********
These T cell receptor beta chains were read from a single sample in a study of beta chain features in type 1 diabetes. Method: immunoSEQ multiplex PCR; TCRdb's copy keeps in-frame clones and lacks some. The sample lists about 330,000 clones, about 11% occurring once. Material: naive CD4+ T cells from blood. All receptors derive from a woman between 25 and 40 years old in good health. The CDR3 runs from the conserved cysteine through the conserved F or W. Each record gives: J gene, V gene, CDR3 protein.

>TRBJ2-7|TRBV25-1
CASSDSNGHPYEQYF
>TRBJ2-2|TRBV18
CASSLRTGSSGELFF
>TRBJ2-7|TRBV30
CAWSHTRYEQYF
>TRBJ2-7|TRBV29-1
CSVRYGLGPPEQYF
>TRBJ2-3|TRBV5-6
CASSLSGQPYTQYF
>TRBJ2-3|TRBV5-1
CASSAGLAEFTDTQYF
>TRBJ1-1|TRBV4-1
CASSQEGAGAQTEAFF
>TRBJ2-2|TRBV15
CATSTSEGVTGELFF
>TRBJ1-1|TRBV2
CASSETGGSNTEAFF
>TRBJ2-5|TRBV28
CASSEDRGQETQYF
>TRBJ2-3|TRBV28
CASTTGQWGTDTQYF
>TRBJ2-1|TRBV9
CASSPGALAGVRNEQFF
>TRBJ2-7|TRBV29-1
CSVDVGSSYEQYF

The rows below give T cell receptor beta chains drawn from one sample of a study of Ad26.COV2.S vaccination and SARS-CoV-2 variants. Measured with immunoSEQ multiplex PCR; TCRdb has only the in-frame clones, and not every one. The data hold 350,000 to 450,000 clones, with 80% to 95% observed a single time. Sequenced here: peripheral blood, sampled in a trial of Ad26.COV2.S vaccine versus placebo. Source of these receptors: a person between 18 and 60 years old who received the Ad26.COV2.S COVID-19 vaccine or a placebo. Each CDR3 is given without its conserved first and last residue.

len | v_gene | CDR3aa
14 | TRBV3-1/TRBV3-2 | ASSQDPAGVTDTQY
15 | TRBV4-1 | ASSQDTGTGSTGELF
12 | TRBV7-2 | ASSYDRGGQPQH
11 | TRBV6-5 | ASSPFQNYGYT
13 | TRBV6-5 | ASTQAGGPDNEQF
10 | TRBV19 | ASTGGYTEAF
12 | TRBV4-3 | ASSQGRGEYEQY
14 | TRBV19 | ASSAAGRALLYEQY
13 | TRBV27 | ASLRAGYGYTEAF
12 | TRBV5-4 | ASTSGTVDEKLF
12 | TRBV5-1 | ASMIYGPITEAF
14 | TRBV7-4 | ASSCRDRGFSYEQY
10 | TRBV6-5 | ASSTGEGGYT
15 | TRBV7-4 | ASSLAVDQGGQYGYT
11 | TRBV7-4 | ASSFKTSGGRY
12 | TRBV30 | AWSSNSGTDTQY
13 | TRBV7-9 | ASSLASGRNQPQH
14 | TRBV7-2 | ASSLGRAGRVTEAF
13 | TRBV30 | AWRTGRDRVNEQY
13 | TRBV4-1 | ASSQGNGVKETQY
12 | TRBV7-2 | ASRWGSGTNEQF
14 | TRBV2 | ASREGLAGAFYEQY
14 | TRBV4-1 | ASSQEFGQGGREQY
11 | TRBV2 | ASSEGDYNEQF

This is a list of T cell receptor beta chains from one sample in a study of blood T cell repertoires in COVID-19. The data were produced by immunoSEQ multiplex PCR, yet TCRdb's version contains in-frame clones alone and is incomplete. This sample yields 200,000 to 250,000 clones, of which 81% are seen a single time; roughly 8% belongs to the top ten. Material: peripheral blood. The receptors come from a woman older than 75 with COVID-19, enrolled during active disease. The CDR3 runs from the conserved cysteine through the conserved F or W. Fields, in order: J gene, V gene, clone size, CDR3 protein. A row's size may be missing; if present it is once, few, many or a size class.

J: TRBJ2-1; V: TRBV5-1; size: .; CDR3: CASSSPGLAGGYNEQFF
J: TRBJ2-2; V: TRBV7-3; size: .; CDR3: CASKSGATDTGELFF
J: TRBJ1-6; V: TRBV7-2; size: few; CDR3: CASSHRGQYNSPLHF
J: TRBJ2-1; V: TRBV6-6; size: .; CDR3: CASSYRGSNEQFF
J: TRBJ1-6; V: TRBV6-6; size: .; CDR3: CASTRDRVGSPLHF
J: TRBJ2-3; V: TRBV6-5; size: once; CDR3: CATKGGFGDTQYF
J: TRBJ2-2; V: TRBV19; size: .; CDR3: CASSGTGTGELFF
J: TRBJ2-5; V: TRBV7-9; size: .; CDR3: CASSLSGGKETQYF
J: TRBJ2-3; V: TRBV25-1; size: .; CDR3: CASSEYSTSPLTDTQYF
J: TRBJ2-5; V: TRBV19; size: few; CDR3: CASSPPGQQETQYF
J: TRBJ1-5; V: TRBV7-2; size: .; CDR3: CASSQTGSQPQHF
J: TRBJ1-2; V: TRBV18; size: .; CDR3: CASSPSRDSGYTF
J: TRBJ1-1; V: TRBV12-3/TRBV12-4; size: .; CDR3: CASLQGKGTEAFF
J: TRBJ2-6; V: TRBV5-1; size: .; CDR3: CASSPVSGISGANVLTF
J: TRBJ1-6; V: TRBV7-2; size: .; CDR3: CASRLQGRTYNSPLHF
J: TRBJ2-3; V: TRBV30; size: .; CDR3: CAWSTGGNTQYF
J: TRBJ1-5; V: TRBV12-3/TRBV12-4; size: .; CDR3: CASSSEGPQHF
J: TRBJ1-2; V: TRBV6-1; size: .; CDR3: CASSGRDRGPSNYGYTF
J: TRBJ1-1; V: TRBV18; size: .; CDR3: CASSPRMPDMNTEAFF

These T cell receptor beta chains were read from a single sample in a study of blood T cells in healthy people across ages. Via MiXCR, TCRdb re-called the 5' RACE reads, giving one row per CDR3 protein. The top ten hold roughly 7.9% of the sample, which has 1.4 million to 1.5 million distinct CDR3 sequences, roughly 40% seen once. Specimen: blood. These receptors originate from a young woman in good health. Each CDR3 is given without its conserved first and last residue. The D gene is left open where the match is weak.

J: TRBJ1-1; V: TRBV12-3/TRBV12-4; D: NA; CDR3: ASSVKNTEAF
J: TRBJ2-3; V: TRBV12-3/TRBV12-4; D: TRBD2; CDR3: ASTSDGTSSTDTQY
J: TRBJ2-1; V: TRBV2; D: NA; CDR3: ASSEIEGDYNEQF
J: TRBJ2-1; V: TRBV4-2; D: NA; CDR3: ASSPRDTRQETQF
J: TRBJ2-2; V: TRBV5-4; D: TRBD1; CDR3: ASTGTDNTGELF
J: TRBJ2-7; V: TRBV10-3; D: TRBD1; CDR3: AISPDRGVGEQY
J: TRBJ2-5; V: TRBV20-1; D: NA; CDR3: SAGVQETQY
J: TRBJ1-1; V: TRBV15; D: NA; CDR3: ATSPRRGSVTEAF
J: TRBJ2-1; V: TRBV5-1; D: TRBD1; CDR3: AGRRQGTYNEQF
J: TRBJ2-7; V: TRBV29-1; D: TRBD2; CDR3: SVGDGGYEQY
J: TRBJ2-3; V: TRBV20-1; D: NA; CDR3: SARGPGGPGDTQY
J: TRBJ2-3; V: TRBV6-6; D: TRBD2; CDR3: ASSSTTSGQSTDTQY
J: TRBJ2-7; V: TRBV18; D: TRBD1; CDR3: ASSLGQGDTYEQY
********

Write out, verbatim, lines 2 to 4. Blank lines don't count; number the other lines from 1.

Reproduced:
>TRBJ2-7|TRBV25-1
CASSDSNGHPYEQYF
>TRBJ2-2|TRBV18